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MIT planetary scientists Julien de Wit and Sara Seager just devised a method that enables them to weigh an exoplanet by measuring the starlight that shines through its atmosphere. It's so simple, it's genius. See, when an exoplanet passes in front of its star, it causes a blip in the amount of light that shines toward Earth. This is actually how we're able to discover exoplanets in the first place.
Not all of the starlight zooms past the exoplanet, though. Some is actually filtered through the atmosphere, and by measuring the spectrum of that light, the MIT scientists are able to learn all kinds of things about the planet, such as atmospheric pressure, temperature, and gravitational pull. With that information, they've come up with a new method for calculating not just atmospheric chemistry but a planet's weight and mass.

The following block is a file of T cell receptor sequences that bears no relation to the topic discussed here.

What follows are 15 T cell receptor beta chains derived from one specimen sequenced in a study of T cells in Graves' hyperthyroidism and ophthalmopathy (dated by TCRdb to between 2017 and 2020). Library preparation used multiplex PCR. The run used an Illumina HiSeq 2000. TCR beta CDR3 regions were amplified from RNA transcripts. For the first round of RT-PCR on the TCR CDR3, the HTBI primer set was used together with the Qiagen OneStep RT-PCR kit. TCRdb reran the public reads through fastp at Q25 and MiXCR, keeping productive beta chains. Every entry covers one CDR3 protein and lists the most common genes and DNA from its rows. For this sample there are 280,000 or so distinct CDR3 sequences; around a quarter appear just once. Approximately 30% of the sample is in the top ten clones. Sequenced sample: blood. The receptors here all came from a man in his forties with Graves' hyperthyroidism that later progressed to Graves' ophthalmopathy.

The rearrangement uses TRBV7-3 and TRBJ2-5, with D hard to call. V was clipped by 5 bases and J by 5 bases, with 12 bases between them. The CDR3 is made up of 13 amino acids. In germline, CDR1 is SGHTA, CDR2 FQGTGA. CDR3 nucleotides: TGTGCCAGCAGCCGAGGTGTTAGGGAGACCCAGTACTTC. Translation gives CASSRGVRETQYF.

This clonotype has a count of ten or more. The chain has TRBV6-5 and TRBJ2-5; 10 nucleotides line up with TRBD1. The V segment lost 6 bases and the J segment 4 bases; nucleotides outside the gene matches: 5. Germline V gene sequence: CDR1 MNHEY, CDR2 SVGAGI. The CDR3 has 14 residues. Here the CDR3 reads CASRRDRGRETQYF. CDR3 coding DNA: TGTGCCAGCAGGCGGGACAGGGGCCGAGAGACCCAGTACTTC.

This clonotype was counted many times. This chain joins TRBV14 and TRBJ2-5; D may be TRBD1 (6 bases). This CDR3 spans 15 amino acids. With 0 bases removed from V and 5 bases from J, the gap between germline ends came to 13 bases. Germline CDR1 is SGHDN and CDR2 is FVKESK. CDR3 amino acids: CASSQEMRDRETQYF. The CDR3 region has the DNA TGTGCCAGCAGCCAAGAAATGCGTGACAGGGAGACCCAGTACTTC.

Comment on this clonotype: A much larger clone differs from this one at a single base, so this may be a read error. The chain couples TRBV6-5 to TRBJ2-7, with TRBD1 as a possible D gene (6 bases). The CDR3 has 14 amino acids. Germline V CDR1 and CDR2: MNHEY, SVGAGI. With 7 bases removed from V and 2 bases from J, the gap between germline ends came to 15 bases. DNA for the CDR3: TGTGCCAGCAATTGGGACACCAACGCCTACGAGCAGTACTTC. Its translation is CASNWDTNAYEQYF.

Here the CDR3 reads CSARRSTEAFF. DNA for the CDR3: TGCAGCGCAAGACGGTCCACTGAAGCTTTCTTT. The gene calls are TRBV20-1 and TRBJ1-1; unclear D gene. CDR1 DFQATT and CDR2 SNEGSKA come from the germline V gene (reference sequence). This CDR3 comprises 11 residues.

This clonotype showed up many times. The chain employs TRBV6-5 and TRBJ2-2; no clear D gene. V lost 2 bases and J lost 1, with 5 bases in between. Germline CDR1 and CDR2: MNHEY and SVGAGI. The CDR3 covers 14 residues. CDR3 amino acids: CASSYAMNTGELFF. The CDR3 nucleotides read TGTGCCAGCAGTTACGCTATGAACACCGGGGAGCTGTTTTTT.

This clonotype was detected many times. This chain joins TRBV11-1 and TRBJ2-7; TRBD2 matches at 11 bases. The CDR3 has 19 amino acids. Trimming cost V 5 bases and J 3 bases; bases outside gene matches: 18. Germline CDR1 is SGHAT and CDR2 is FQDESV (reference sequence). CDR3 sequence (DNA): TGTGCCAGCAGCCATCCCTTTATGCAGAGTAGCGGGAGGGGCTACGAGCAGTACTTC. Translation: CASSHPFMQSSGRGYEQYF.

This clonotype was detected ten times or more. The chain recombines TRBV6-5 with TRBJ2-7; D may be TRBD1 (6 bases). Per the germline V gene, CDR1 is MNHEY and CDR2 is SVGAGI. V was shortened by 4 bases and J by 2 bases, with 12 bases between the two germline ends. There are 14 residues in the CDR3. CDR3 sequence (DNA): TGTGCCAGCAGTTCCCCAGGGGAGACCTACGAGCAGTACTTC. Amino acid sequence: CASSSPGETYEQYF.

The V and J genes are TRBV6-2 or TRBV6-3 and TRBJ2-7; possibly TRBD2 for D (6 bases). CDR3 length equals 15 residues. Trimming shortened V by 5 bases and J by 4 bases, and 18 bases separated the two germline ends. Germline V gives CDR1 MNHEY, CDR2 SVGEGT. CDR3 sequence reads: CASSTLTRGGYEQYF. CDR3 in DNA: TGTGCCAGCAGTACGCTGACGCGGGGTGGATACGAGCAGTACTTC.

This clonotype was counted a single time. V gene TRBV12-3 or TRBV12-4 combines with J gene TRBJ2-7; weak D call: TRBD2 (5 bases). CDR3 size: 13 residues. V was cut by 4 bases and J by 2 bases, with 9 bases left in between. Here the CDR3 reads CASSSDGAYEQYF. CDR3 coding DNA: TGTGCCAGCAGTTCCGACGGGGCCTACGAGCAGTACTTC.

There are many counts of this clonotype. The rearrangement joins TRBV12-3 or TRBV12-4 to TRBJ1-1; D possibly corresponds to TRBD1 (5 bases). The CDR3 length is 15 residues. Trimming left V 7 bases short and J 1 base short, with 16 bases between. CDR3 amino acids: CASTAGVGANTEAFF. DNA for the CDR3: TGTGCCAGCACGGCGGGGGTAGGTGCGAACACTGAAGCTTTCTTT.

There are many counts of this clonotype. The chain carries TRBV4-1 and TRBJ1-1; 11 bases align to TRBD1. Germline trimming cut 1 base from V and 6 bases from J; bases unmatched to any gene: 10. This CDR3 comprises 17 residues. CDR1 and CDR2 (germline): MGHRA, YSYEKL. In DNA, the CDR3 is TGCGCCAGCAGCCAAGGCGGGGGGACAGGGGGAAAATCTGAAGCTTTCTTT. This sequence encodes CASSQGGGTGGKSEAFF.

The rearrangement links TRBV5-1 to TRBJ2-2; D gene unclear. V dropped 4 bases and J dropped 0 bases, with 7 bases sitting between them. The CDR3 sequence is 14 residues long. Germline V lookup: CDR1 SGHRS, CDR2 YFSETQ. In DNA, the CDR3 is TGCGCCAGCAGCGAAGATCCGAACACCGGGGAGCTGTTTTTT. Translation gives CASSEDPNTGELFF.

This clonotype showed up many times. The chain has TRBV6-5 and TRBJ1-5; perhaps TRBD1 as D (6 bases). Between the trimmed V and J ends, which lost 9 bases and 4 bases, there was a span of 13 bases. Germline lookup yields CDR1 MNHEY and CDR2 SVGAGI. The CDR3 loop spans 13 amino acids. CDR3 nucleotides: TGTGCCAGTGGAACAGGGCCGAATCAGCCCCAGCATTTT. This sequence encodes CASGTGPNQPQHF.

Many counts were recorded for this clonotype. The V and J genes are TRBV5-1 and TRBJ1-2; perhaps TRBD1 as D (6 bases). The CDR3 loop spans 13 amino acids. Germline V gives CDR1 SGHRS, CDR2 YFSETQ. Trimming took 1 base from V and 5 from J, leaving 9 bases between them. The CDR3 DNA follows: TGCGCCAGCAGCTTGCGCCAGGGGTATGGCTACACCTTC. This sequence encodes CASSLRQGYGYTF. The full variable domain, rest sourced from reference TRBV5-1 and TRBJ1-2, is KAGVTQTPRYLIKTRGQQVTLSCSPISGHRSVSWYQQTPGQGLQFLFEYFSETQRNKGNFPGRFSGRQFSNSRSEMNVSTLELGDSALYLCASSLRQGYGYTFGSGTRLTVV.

reply to post by NiZZiM
Yeah I found that also a bit confusing when I read this article. Perhaps they meant Jupiter. But does the fact remain: Can astronomers now determine this difference between gaseous vs rocky type surface?
Is it just me or are the majority of methods of finding, measuring, figuring out composition etc, of planets, cannot be proven? yet most people take these THEORIES as FACT, because they say it is so.
With that being said, i think it is fascinating what theories they can come up with. If it is true it is pretty awesome, however, until someone lands on one of these planets that they have found, measured its size and composition, and proven it I will hold it as just that, a Theory